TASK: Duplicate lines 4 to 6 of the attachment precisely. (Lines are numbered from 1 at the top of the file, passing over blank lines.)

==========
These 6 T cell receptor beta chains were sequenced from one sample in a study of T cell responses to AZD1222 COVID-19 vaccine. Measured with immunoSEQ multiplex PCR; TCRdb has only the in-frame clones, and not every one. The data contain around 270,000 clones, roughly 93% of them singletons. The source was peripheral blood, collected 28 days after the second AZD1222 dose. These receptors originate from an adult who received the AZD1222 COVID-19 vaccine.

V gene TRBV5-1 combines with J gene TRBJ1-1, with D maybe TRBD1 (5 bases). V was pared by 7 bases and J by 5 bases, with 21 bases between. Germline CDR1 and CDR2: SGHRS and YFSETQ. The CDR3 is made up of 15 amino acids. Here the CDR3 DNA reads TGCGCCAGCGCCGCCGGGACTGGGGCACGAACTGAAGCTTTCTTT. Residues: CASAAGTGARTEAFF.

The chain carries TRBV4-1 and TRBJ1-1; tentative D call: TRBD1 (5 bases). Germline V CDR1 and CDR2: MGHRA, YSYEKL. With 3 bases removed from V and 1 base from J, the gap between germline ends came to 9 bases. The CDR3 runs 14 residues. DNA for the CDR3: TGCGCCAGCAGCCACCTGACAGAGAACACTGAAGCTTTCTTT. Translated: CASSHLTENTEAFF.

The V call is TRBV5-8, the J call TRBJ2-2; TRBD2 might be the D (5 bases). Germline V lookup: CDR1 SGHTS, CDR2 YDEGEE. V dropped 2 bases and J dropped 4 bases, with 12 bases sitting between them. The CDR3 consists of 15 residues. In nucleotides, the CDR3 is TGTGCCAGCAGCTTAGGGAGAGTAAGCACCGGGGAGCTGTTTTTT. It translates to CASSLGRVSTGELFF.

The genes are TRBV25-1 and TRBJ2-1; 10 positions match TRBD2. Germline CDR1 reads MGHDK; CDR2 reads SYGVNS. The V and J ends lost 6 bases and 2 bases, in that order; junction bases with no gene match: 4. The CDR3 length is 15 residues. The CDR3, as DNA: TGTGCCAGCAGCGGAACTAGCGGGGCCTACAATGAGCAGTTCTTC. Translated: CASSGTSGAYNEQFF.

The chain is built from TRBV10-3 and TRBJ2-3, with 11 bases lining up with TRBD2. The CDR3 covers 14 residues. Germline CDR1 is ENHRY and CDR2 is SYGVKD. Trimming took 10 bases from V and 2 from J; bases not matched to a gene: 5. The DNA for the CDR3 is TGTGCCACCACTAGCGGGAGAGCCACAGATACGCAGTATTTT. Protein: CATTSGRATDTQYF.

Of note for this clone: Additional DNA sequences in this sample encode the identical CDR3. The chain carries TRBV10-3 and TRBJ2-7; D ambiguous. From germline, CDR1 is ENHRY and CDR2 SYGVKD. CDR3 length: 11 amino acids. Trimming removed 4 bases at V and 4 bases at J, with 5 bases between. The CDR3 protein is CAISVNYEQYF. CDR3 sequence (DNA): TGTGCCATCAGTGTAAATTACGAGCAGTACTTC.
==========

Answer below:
The V call is TRBV5-8, the J call TRBJ2-2; TRBD2 might be the D (5 bases). Germline V lookup: CDR1 SGHTS, CDR2 YDEGEE. V dropped 2 bases and J dropped 4 bases, with 12 bases sitting between them. The CDR3 consists of 15 residues. In nucleotides, the CDR3 is TGTGCCAGCAGCTTAGGGAGAGTAAGCACCGGGGAGCTGTTTTTT. It translates to CASSLGRVSTGELFF.

The genes are TRBV25-1 and TRBJ2-1; 10 positions match TRBD2. Germline CDR1 reads MGHDK; CDR2 reads SYGVNS. The V and J ends lost 6 bases and 2 bases, in that order; junction bases with no gene match: 4. The CDR3 length is 15 residues. The CDR3, as DNA: TGTGCCAGCAGCGGAACTAGCGGGGCCTACAATGAGCAGTTCTTC. Translated: CASSGTSGAYNEQFF.

The chain is built from TRBV10-3 and TRBJ2-3, with 11 bases lining up with TRBD2. The CDR3 covers 14 residues. Germline CDR1 is ENHRY and CDR2 is SYGVKD. Trimming took 10 bases from V and 2 from J; bases not matched to a gene: 5. The DNA for the CDR3 is TGTGCCACCACTAGCGGGAGAGCCACAGATACGCAGTATTTT. Protein: CATTSGRATDTQYF.